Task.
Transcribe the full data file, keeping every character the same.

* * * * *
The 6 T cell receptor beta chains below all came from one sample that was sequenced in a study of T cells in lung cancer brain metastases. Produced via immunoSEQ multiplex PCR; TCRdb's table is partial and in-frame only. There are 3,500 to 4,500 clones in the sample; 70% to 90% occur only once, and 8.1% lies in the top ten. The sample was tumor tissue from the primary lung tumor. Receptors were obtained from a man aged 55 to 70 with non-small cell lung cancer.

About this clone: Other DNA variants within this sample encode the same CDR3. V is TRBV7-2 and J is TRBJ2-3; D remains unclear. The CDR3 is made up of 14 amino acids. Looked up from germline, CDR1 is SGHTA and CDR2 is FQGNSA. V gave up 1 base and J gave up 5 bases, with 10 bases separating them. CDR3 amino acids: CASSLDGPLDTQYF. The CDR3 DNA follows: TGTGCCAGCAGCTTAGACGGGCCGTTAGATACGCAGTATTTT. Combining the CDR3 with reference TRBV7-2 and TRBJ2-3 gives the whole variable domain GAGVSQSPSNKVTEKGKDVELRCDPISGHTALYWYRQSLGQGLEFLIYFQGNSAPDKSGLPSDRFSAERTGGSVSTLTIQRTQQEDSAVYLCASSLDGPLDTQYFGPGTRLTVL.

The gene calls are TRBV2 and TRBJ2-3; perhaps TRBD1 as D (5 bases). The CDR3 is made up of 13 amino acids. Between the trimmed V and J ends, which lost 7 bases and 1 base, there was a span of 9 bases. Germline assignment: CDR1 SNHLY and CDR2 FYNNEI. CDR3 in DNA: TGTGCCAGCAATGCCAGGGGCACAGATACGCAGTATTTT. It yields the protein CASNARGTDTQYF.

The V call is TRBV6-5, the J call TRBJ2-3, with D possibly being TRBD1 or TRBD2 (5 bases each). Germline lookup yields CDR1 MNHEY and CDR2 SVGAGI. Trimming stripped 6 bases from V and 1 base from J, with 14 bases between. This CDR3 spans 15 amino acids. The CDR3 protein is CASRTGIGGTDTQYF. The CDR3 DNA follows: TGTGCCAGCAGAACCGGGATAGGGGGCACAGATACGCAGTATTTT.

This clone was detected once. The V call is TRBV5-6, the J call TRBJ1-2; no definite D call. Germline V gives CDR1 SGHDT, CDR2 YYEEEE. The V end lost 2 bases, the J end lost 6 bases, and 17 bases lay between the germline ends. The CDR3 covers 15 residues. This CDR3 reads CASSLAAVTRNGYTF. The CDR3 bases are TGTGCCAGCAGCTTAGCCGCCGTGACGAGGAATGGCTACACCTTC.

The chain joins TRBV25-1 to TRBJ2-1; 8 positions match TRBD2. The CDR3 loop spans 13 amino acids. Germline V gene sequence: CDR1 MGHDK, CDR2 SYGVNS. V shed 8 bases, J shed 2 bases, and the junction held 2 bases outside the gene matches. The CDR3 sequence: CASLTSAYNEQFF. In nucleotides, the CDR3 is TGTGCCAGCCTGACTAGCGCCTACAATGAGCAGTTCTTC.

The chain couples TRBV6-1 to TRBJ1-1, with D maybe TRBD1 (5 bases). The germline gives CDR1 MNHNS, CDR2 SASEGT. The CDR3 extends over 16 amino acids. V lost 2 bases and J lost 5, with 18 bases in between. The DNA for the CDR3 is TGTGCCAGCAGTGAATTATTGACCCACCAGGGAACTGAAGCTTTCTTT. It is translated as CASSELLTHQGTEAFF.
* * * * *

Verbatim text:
The 6 T cell receptor beta chains below all came from one sample that was sequenced in a study of T cells in lung cancer brain metastases. Produced via immunoSEQ multiplex PCR; TCRdb's table is partial and in-frame only. There are 3,500 to 4,500 clones in the sample; 70% to 90% occur only once, and 8.1% lies in the top ten. The sample was tumor tissue from the primary lung tumor. Receptors were obtained from a man aged 55 to 70 with non-small cell lung cancer.

About this clone: Other DNA variants within this sample encode the same CDR3. V is TRBV7-2 and J is TRBJ2-3; D remains unclear. The CDR3 is made up of 14 amino acids. Looked up from germline, CDR1 is SGHTA and CDR2 is FQGNSA. V gave up 1 base and J gave up 5 bases, with 10 bases separating them. CDR3 amino acids: CASSLDGPLDTQYF. The CDR3 DNA follows: TGTGCCAGCAGCTTAGACGGGCCGTTAGATACGCAGTATTTT. Combining the CDR3 with reference TRBV7-2 and TRBJ2-3 gives the whole variable domain GAGVSQSPSNKVTEKGKDVELRCDPISGHTALYWYRQSLGQGLEFLIYFQGNSAPDKSGLPSDRFSAERTGGSVSTLTIQRTQQEDSAVYLCASSLDGPLDTQYFGPGTRLTVL.

The gene calls are TRBV2 and TRBJ2-3; perhaps TRBD1 as D (5 bases). The CDR3 is made up of 13 amino acids. Between the trimmed V and J ends, which lost 7 bases and 1 base, there was a span of 9 bases. Germline assignment: CDR1 SNHLY and CDR2 FYNNEI. CDR3 in DNA: TGTGCCAGCAATGCCAGGGGCACAGATACGCAGTATTTT. It yields the protein CASNARGTDTQYF.

The V call is TRBV6-5, the J call TRBJ2-3, with D possibly being TRBD1 or TRBD2 (5 bases each). Germline lookup yields CDR1 MNHEY and CDR2 SVGAGI. Trimming stripped 6 bases from V and 1 base from J, with 14 bases between. This CDR3 spans 15 amino acids. The CDR3 protein is CASRTGIGGTDTQYF. The CDR3 DNA follows: TGTGCCAGCAGAACCGGGATAGGGGGCACAGATACGCAGTATTTT.

This clone was detected once. The V call is TRBV5-6, the J call TRBJ1-2; no definite D call. Germline V gives CDR1 SGHDT, CDR2 YYEEEE. The V end lost 2 bases, the J end lost 6 bases, and 17 bases lay between the germline ends. The CDR3 covers 15 residues. This CDR3 reads CASSLAAVTRNGYTF. The CDR3 bases are TGTGCCAGCAGCTTAGCCGCCGTGACGAGGAATGGCTACACCTTC.

The chain joins TRBV25-1 to TRBJ2-1; 8 positions match TRBD2. The CDR3 loop spans 13 amino acids. Germline V gene sequence: CDR1 MGHDK, CDR2 SYGVNS. V shed 8 bases, J shed 2 bases, and the junction held 2 bases outside the gene matches. The CDR3 sequence: CASLTSAYNEQFF. In nucleotides, the CDR3 is TGTGCCAGCCTGACTAGCGCCTACAATGAGCAGTTCTTC.

The chain couples TRBV6-1 to TRBJ1-1, with D maybe TRBD1 (5 bases). The germline gives CDR1 MNHNS, CDR2 SASEGT. The CDR3 extends over 16 amino acids. V lost 2 bases and J lost 5, with 18 bases in between. The DNA for the CDR3 is TGTGCCAGCAGTGAATTATTGACCCACCAGGGAACTGAAGCTTTCTTT. It is translated as CASSELLTHQGTEAFF.